RICHMOND—Governor Ralph Northam today announced that for the first time in the Commonwealth, early childhood educators will have access to a seamless pathway for earning marketable credentials in early childhood education. Now, due to regulatory changes made by the Board of Education and internal policy changes by participating community colleges and universities, early childhood educators can further their education efficiently through a streamlined pathway connecting credentials, associate’s degrees, and baccalaureate programs.
Through agreements between Virginia’s community colleges and its four-year institutions, people seeking degrees in early childhood education will be able to take courses at community colleges—earning certificates or an associate’s degree—and then seamlessly transfer to a four-year institution for a bachelor’s degree if they wish. That was not previously possible in Virginia’s higher education system.
“This new pathway will bolster our early childhood workforce in the short term by allowing students to acquire an associate’s degree in early childhood education that fully articulates into a bachelor’s degree,” said Governor Northam. “And by ensuring that early educators have the necessary skills to support the growth and learning of our youngest children, this effort will also have a positive impact on future generations of Virginians.”
At a symposium held today, the Virginia Early Childhood Foundation, Virginia Commonwealth University, and Longwood University celebrated these efforts and continued discussions about improving the track to a career in early childhood education.
“Teachers truly hold the future in their hands, and there is no more critical time in a student’s life than these first five years when about 90 percent of brain development occurs,” said Virginia’s First Lady Pamela Northam, who attended the event. “We are excited to celebrate this remarkable achievement of a higher education pathway that provides early educators with the tools they need to be their best.”
With the support of Virginia’s School Readiness Committee and Secretary of Education Atif Qarni, and with leadership from the Virginia Early Childhood Foundation, a taskforce of key stakeholders and representatives of Virginia community colleges and universities has been working to overcome barriers to this career pathway.
The pathway gives early educators access to more affordable coursework and credentials that “stack” seamlessly from one certificate or degree to the next. Virginia’s higher education institutions have worked out an agreement to ensure that all credits transfer, and the timeline for graduating with a bachelor’s degree and teacher licensure is achievable within a 4-year period. Since many of these educators are working full time, this pathway makes it feasible for them to move along the continuum at their own pace and set credentialing goals that meet their needs, interests, and job responsibilities.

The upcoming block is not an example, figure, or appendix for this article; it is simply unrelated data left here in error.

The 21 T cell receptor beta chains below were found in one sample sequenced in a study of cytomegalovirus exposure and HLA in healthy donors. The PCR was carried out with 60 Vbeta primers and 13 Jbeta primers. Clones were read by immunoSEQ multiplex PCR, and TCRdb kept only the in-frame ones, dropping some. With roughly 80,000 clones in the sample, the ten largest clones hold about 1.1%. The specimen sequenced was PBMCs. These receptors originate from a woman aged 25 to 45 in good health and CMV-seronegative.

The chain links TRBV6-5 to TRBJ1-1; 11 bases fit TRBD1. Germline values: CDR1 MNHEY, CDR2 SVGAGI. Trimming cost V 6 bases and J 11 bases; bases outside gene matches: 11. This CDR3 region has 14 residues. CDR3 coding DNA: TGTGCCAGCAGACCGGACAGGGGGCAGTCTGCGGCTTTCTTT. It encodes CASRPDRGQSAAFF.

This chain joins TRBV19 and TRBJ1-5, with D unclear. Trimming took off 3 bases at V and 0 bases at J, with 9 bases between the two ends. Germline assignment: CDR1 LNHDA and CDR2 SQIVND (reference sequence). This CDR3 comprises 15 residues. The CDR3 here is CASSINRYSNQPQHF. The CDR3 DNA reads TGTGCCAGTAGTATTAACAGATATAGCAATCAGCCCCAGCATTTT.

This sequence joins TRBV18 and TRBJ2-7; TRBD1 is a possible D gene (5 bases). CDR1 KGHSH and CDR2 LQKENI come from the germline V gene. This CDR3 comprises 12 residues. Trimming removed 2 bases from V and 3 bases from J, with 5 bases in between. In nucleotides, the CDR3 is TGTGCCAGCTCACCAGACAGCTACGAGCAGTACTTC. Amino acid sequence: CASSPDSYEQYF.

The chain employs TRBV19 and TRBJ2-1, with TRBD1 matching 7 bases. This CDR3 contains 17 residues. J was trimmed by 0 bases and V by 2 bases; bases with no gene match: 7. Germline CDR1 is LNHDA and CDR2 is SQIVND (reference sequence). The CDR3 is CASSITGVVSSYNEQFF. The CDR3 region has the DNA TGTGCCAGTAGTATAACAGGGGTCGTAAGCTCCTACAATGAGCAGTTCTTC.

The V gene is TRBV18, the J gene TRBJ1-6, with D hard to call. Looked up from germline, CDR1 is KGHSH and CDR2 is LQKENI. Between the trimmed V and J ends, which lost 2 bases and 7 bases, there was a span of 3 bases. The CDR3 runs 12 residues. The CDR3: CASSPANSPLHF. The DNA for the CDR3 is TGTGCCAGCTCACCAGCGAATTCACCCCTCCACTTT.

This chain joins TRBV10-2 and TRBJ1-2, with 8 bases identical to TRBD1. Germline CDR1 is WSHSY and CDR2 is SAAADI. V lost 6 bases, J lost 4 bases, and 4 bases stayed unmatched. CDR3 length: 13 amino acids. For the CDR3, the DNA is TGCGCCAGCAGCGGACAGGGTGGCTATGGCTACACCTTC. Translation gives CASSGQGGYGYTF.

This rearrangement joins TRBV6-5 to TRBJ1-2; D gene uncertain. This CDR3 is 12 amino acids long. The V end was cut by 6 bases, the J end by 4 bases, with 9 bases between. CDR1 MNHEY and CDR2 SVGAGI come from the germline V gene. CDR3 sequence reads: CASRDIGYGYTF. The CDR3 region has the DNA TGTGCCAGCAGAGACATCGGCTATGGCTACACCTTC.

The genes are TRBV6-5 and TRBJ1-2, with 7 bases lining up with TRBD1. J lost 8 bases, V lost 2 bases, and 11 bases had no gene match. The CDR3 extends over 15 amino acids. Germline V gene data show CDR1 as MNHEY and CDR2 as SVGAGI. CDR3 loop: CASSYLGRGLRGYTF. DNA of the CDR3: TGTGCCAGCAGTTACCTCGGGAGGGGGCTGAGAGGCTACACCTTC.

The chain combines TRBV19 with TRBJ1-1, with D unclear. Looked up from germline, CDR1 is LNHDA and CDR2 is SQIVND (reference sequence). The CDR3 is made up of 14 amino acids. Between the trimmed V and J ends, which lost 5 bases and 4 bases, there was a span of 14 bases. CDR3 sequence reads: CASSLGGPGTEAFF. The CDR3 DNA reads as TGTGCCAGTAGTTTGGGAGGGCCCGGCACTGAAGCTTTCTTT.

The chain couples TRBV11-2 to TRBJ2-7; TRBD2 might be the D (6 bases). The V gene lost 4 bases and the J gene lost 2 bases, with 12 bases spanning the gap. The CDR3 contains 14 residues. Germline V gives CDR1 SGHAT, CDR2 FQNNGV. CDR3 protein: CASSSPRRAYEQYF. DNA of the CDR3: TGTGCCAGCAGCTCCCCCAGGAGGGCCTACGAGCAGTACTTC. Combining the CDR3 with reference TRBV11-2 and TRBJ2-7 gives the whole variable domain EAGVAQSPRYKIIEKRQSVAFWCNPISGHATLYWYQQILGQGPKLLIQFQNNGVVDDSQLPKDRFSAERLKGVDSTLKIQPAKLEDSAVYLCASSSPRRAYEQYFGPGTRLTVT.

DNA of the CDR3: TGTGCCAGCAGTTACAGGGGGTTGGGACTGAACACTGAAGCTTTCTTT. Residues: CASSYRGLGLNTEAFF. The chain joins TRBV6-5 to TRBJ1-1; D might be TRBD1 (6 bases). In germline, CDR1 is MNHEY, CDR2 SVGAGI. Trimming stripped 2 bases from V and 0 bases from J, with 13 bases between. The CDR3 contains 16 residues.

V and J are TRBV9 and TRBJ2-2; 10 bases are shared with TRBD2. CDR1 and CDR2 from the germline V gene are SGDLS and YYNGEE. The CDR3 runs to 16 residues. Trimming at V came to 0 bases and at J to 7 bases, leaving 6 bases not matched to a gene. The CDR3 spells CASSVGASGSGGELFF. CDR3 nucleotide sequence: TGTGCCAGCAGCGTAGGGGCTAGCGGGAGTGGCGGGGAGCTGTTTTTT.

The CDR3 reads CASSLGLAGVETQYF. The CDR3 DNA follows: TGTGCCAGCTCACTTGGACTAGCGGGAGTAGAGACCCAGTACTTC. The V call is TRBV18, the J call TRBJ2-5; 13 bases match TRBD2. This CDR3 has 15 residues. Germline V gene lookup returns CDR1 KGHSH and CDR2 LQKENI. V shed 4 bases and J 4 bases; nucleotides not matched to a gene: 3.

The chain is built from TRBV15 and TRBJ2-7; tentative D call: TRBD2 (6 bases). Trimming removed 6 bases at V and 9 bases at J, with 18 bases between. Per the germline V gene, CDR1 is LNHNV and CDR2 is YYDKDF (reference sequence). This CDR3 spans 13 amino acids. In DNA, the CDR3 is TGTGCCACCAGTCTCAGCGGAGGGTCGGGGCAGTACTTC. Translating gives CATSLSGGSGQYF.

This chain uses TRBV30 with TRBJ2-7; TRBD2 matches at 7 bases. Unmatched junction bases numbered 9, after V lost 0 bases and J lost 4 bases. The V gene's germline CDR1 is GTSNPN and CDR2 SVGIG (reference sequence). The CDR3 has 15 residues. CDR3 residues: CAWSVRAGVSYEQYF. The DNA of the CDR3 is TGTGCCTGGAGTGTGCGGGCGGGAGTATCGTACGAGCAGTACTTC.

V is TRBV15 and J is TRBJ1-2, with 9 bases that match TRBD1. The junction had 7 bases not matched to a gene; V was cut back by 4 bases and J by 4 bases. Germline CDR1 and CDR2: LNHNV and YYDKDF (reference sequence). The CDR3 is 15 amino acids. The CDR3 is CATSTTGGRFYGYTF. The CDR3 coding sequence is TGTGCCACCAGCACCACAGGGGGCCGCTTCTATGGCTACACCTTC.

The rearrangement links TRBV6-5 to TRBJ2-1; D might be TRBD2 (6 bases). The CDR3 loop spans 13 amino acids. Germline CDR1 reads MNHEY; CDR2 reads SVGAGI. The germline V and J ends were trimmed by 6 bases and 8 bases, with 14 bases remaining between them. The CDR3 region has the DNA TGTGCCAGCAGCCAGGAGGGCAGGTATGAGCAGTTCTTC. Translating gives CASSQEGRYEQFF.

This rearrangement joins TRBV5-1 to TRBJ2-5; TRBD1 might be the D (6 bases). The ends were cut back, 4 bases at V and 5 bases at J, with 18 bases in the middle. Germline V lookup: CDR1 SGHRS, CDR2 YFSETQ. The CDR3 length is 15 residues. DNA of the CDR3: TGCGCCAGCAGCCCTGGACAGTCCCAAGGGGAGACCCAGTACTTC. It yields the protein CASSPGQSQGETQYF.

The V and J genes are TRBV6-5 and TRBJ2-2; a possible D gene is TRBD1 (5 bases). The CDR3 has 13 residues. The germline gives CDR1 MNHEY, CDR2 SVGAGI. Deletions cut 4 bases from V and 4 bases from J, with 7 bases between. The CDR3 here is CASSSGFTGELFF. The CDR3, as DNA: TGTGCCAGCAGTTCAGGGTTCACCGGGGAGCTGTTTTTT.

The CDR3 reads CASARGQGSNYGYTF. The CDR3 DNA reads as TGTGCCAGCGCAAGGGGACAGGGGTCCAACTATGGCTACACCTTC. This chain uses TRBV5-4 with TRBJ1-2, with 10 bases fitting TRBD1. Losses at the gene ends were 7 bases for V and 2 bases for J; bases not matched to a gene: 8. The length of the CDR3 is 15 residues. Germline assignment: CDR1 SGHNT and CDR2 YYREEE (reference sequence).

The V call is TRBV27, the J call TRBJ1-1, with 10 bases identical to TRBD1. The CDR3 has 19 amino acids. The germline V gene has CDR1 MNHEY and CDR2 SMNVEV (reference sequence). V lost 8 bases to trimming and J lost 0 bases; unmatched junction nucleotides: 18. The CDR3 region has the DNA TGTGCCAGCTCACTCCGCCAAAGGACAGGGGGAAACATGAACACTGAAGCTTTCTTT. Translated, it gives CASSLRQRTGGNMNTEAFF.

“Research shows that the benefits of high-quality early education last a lifetime,” said Dr. Megan Healy, Chief Workforce Development Advisor to Governor Northam, also in attendance. “This newly created career pathway will improve experiences and outcomes for both our teachers and the students they serve.”
“We commend the administration and elected officials who have demonstrated unwavering support in this landmark effort to create robust, career-building opportunities for teachers of very young children,” said Kathy Glazer, president of the Virginia Early Childhood Foundation. “Virginia early educators can now achieve credentials and mastery that reflect and support the teaching and learning excellence that all young children deserve.”
James Madison University is now enrolling the inaugural cohort of students in the new program for the spring 2019 semester. Several other state universities are planning to enroll students in the 2019–2020 academic year. All certificate and degree programs in the partnership have been redesigned to focus on building the distinctive skills needed to support the optimal development of children from infancy through third grade.
The symposium was attended by state leaders, regional early childhood representatives, funding organizations and teams of administrators, program developers, faculty, students, and early educators from Longwood, Virginia Commonwealth University, James Madison University, Old Dominion University and George Mason University, as well as Patrick Henry, John Tyler, Reynolds, Lord Fairfax, Tidewater, and Northern Virginia community colleges. Participants focused on improving ways to build competencies and enhance learning and working conditions for the early educator workforce in Virginia.
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